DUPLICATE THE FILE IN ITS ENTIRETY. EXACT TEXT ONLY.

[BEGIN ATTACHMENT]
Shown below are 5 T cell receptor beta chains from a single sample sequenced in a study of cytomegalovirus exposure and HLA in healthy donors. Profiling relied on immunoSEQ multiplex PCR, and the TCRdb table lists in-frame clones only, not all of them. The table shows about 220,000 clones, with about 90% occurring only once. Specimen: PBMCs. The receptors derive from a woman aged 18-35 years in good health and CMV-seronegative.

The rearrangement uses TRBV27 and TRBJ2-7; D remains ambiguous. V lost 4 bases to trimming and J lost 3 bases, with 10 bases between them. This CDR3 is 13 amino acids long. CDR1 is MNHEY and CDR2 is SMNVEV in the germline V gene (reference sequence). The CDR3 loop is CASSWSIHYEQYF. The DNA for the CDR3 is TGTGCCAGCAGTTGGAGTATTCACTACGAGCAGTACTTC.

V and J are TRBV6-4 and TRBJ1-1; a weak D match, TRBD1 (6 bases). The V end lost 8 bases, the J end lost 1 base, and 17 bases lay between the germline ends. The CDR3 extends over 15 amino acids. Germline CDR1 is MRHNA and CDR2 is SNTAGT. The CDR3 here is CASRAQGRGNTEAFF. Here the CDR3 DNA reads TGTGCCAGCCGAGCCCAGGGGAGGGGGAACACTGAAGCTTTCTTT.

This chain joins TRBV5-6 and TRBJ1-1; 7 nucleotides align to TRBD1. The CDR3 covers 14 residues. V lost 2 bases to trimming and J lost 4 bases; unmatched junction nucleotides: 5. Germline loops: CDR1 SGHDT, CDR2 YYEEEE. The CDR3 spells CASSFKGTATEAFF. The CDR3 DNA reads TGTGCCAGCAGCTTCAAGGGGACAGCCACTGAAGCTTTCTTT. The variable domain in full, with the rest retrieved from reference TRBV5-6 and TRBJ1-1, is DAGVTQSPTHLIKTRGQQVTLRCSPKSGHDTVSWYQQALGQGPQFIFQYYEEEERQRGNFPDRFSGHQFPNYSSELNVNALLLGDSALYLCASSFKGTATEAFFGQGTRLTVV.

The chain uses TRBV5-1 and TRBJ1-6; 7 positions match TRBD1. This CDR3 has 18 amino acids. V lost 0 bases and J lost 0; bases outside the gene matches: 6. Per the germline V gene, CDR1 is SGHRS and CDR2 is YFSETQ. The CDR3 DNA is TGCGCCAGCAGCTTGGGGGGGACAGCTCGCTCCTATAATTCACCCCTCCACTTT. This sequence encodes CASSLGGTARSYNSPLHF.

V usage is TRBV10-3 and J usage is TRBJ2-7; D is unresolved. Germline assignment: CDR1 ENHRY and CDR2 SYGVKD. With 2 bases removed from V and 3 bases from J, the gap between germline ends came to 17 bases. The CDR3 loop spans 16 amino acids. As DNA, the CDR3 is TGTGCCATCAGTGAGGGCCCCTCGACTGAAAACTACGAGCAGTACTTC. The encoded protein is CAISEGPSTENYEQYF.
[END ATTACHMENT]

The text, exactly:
Shown below are 5 T cell receptor beta chains from a single sample sequenced in a study of cytomegalovirus exposure and HLA in healthy donors. Profiling relied on immunoSEQ multiplex PCR, and the TCRdb table lists in-frame clones only, not all of them. The table shows about 220,000 clones, with about 90% occurring only once. Specimen: PBMCs. The receptors derive from a woman aged 18-35 years in good health and CMV-seronegative.

The rearrangement uses TRBV27 and TRBJ2-7; D remains ambiguous. V lost 4 bases to trimming and J lost 3 bases, with 10 bases between them. This CDR3 is 13 amino acids long. CDR1 is MNHEY and CDR2 is SMNVEV in the germline V gene (reference sequence). The CDR3 loop is CASSWSIHYEQYF. The DNA for the CDR3 is TGTGCCAGCAGTTGGAGTATTCACTACGAGCAGTACTTC.

V and J are TRBV6-4 and TRBJ1-1; a weak D match, TRBD1 (6 bases). The V end lost 8 bases, the J end lost 1 base, and 17 bases lay between the germline ends. The CDR3 extends over 15 amino acids. Germline CDR1 is MRHNA and CDR2 is SNTAGT. The CDR3 here is CASRAQGRGNTEAFF. Here the CDR3 DNA reads TGTGCCAGCCGAGCCCAGGGGAGGGGGAACACTGAAGCTTTCTTT.

This chain joins TRBV5-6 and TRBJ1-1; 7 nucleotides align to TRBD1. The CDR3 covers 14 residues. V lost 2 bases to trimming and J lost 4 bases; unmatched junction nucleotides: 5. Germline loops: CDR1 SGHDT, CDR2 YYEEEE. The CDR3 spells CASSFKGTATEAFF. The CDR3 DNA reads TGTGCCAGCAGCTTCAAGGGGACAGCCACTGAAGCTTTCTTT. The variable domain in full, with the rest retrieved from reference TRBV5-6 and TRBJ1-1, is DAGVTQSPTHLIKTRGQQVTLRCSPKSGHDTVSWYQQALGQGPQFIFQYYEEEERQRGNFPDRFSGHQFPNYSSELNVNALLLGDSALYLCASSFKGTATEAFFGQGTRLTVV.

The chain uses TRBV5-1 and TRBJ1-6; 7 positions match TRBD1. This CDR3 has 18 amino acids. V lost 0 bases and J lost 0; bases outside the gene matches: 6. Per the germline V gene, CDR1 is SGHRS and CDR2 is YFSETQ. The CDR3 DNA is TGCGCCAGCAGCTTGGGGGGGACAGCTCGCTCCTATAATTCACCCCTCCACTTT. This sequence encodes CASSLGGTARSYNSPLHF.

V usage is TRBV10-3 and J usage is TRBJ2-7; D is unresolved. Germline assignment: CDR1 ENHRY and CDR2 SYGVKD. With 2 bases removed from V and 3 bases from J, the gap between germline ends came to 17 bases. The CDR3 loop spans 16 amino acids. As DNA, the CDR3 is TGTGCCATCAGTGAGGGCCCCTCGACTGAAAACTACGAGCAGTACTTC. The encoded protein is CAISEGPSTENYEQYF.